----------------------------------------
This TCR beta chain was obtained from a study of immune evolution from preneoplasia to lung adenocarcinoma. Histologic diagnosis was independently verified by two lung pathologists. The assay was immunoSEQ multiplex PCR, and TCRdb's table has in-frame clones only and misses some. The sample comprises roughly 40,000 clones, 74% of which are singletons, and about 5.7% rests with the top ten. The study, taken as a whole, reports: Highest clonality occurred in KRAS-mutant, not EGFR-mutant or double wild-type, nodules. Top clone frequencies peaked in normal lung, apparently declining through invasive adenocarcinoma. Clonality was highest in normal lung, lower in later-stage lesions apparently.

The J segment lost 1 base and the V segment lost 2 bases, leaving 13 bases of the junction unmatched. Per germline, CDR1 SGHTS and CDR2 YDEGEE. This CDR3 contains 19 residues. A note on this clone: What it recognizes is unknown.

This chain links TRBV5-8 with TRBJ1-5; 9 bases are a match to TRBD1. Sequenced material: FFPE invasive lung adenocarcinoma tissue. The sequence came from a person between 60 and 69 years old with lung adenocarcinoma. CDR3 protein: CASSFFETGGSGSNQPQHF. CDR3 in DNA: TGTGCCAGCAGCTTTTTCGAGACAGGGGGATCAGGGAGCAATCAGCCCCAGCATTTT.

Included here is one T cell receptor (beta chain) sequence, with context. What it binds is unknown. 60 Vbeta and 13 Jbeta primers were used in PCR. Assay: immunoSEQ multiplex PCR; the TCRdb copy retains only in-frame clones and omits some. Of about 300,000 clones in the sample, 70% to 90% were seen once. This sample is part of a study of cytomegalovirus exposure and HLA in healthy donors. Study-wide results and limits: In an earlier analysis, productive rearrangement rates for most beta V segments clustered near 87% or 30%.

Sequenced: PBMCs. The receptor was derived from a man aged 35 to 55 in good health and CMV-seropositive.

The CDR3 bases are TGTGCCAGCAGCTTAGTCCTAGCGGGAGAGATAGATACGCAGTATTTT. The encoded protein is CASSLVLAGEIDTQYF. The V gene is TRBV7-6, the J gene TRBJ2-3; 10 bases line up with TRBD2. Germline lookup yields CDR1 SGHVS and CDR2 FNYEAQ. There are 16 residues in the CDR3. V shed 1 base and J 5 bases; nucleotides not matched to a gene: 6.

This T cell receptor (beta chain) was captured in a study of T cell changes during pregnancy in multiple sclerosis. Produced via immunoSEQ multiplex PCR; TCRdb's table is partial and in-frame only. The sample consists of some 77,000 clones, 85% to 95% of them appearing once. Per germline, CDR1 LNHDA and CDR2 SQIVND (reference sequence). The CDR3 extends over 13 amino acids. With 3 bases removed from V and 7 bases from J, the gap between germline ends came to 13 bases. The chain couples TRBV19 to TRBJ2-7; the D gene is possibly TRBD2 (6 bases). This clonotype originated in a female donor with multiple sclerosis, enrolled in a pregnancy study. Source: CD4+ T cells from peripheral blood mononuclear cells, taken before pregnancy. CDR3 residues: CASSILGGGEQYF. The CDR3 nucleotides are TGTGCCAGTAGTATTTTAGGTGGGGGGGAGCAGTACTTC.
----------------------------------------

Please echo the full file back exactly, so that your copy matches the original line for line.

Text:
This TCR beta chain was obtained from a study of immune evolution from preneoplasia to lung adenocarcinoma. Histologic diagnosis was independently verified by two lung pathologists. The assay was immunoSEQ multiplex PCR, and TCRdb's table has in-frame clones only and misses some. The sample comprises roughly 40,000 clones, 74% of which are singletons, and about 5.7% rests with the top ten. The study, taken as a whole, reports: Highest clonality occurred in KRAS-mutant, not EGFR-mutant or double wild-type, nodules. Top clone frequencies peaked in normal lung, apparently declining through invasive adenocarcinoma. Clonality was highest in normal lung, lower in later-stage lesions apparently.

The J segment lost 1 base and the V segment lost 2 bases, leaving 13 bases of the junction unmatched. Per germline, CDR1 SGHTS and CDR2 YDEGEE. This CDR3 contains 19 residues. A note on this clone: What it recognizes is unknown.

This chain links TRBV5-8 with TRBJ1-5; 9 bases are a match to TRBD1. Sequenced material: FFPE invasive lung adenocarcinoma tissue. The sequence came from a person between 60 and 69 years old with lung adenocarcinoma. CDR3 protein: CASSFFETGGSGSNQPQHF. CDR3 in DNA: TGTGCCAGCAGCTTTTTCGAGACAGGGGGATCAGGGAGCAATCAGCCCCAGCATTTT.

Included here is one T cell receptor (beta chain) sequence, with context. What it binds is unknown. 60 Vbeta and 13 Jbeta primers were used in PCR. Assay: immunoSEQ multiplex PCR; the TCRdb copy retains only in-frame clones and omits some. Of about 300,000 clones in the sample, 70% to 90% were seen once. This sample is part of a study of cytomegalovirus exposure and HLA in healthy donors. Study-wide results and limits: In an earlier analysis, productive rearrangement rates for most beta V segments clustered near 87% or 30%.

Sequenced: PBMCs. The receptor was derived from a man aged 35 to 55 in good health and CMV-seropositive.

The CDR3 bases are TGTGCCAGCAGCTTAGTCCTAGCGGGAGAGATAGATACGCAGTATTTT. The encoded protein is CASSLVLAGEIDTQYF. The V gene is TRBV7-6, the J gene TRBJ2-3; 10 bases line up with TRBD2. Germline lookup yields CDR1 SGHVS and CDR2 FNYEAQ. There are 16 residues in the CDR3. V shed 1 base and J 5 bases; nucleotides not matched to a gene: 6.

This T cell receptor (beta chain) was captured in a study of T cell changes during pregnancy in multiple sclerosis. Produced via immunoSEQ multiplex PCR; TCRdb's table is partial and in-frame only. The sample consists of some 77,000 clones, 85% to 95% of them appearing once. Per germline, CDR1 LNHDA and CDR2 SQIVND (reference sequence). The CDR3 extends over 13 amino acids. With 3 bases removed from V and 7 bases from J, the gap between germline ends came to 13 bases. The chain couples TRBV19 to TRBJ2-7; the D gene is possibly TRBD2 (6 bases). This clonotype originated in a female donor with multiple sclerosis, enrolled in a pregnancy study. Source: CD4+ T cells from peripheral blood mononuclear cells, taken before pregnancy. CDR3 residues: CASSILGGGEQYF. The CDR3 nucleotides are TGTGCCAGTAGTATTTTAGGTGGGGGGGAGCAGTACTTC.